Lots of athletes dream about going to the Olympics. But it's hard to imagine anyone having farther to travel than long-distance runner Jean Patrick Nkuba in Naomi Benaron's new novel, Running the Rift. Forget private coaching: He can't even afford a pair of Nikes.
After his father dies in a car accident, Jean Patrick lives in a corrugated metal shack with his mom, siblings, and fisherman uncle. Oh, and he is growing up as a Tutsi in Rwanda in the late 1980s and early '90s.
Benaron isn't interested in crafting an underdog tale, à la the Jamaican bobsled team. She uses Jean Patrick's coming-of-age to trace the lead-up to the 1994 genocide of ethnic Tutsis by the majority Hutu population. Estimates range from 500,000 to 1,000,000 people were murdered between April and July. Whatever number you pick, the death toll was so huge, it's difficult for most of us to grasp even as a statistic. Jean Patrick and his family offer a way for readers to experience the beauty in Rwandan culture and to grieve for all that was lost.
All Jean Patrick wants to do is run for his country, and he's willing to do it in too-small shoes with people hurling insults like “cockroach” at him. His coach, a Hutu, gets him a Hutu ID card, so that Jean Patrick won't be excluded from representing Rwanda by his ethnicity. There is, of course, the implication that the card could later save his life, but Benaron doesn't offer easy solutions, or easy stereotyping of her characters.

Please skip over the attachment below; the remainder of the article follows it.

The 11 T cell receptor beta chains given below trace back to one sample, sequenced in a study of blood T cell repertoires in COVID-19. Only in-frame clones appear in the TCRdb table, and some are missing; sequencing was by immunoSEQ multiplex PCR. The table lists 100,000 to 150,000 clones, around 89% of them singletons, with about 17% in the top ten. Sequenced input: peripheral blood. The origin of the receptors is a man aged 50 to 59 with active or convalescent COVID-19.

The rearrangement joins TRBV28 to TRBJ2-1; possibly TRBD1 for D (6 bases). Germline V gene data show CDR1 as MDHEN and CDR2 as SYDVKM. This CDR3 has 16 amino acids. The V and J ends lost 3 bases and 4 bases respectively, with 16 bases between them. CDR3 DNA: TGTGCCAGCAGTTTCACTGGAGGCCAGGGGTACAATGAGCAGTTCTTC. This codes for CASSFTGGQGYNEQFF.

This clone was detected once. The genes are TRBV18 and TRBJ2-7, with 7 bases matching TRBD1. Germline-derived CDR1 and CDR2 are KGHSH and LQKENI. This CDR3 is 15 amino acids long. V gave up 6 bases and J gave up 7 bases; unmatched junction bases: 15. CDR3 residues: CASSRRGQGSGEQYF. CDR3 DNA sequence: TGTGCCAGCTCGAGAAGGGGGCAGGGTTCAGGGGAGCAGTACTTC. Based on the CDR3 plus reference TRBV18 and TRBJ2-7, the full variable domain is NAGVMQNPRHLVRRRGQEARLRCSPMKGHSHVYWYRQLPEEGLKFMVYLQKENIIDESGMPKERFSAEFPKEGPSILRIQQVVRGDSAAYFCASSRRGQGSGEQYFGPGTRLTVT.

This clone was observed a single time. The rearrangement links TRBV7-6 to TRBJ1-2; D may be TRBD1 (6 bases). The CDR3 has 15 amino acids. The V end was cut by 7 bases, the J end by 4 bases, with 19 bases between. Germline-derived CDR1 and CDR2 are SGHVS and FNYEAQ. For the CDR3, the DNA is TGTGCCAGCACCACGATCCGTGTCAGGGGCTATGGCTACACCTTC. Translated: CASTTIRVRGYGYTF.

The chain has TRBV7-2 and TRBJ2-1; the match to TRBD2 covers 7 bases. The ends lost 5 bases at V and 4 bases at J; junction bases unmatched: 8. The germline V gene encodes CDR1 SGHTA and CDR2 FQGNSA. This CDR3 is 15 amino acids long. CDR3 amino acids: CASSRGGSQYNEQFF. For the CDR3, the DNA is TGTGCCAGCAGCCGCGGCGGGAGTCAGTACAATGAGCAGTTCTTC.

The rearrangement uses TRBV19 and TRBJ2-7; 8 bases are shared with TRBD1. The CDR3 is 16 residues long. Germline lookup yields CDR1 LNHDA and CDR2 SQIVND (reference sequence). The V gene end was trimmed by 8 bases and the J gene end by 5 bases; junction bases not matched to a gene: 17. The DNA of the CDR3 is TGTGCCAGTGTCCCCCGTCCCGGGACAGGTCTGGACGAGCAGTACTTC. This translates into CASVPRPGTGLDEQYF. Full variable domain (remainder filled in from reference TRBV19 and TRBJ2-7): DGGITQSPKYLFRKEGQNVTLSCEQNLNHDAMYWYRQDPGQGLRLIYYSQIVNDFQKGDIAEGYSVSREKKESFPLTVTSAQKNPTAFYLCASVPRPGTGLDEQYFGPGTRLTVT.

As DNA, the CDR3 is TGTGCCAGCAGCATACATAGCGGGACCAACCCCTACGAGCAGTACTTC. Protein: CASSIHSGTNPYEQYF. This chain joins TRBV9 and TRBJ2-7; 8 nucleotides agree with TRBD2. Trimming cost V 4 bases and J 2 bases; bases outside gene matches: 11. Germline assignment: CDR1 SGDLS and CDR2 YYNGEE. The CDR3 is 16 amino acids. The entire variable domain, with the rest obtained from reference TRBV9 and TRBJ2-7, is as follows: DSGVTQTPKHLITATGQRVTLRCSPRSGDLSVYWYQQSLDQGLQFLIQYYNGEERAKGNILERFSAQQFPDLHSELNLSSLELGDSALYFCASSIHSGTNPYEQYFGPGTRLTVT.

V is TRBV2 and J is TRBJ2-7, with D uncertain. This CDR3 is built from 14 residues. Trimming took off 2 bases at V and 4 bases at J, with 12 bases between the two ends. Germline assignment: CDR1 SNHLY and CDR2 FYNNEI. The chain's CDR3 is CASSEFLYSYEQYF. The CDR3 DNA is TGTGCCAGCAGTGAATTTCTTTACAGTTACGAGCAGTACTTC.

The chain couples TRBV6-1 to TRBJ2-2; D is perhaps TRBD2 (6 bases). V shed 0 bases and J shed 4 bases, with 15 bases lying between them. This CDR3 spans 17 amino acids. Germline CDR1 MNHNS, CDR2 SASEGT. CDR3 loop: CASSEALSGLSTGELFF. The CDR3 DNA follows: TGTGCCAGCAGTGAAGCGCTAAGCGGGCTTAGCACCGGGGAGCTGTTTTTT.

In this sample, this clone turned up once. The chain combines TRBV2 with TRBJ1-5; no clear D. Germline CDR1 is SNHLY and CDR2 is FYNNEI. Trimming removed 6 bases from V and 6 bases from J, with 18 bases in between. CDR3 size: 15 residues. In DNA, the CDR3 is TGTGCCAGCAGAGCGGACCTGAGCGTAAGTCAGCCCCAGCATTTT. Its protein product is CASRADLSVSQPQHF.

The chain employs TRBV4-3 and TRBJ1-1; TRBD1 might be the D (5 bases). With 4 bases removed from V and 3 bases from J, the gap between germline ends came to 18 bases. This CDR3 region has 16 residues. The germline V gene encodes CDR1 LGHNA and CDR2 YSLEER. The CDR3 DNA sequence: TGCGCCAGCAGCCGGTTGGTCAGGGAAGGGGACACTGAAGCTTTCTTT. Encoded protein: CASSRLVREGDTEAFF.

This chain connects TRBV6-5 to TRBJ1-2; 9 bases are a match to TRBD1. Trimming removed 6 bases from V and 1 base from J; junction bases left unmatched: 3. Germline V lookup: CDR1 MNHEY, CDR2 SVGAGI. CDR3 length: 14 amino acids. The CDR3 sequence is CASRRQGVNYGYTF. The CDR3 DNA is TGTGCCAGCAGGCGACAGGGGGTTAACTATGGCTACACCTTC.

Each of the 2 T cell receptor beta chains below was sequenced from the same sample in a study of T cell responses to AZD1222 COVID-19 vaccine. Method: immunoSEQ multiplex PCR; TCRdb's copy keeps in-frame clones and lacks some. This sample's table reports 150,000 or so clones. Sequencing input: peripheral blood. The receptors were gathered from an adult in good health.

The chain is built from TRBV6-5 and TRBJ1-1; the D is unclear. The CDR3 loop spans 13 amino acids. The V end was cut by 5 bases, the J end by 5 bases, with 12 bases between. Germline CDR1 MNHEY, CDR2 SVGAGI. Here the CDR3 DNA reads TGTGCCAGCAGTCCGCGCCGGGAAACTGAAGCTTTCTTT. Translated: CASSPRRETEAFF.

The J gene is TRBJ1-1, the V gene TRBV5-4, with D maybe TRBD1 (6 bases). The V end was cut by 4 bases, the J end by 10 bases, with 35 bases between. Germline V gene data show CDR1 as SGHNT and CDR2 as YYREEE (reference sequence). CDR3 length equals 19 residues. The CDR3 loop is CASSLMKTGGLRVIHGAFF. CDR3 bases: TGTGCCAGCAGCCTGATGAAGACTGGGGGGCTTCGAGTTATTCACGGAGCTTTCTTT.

“Running the Rift” isn't a forced march to tragedy, with Benaron sneaking in the occasional bit of humor. At one point, Jean Patrick and a friend get to taste a McDonald's hamburger, flown in from Belgium for a government party. “I do not understand how Americans think,” the friend says after one bite.
Benaron, who has worked with Rwandan genocide survivors, won Barbara Kingsolver's Bellwether Prize, which the author awards biennially to fiction with a social conscience. But “Running the Rift” is more than literary spinach. Benaron has crafted a story that's compelling enough to bring readers along on the journey, even as they recoil at the prospect of what's waiting at the finish line.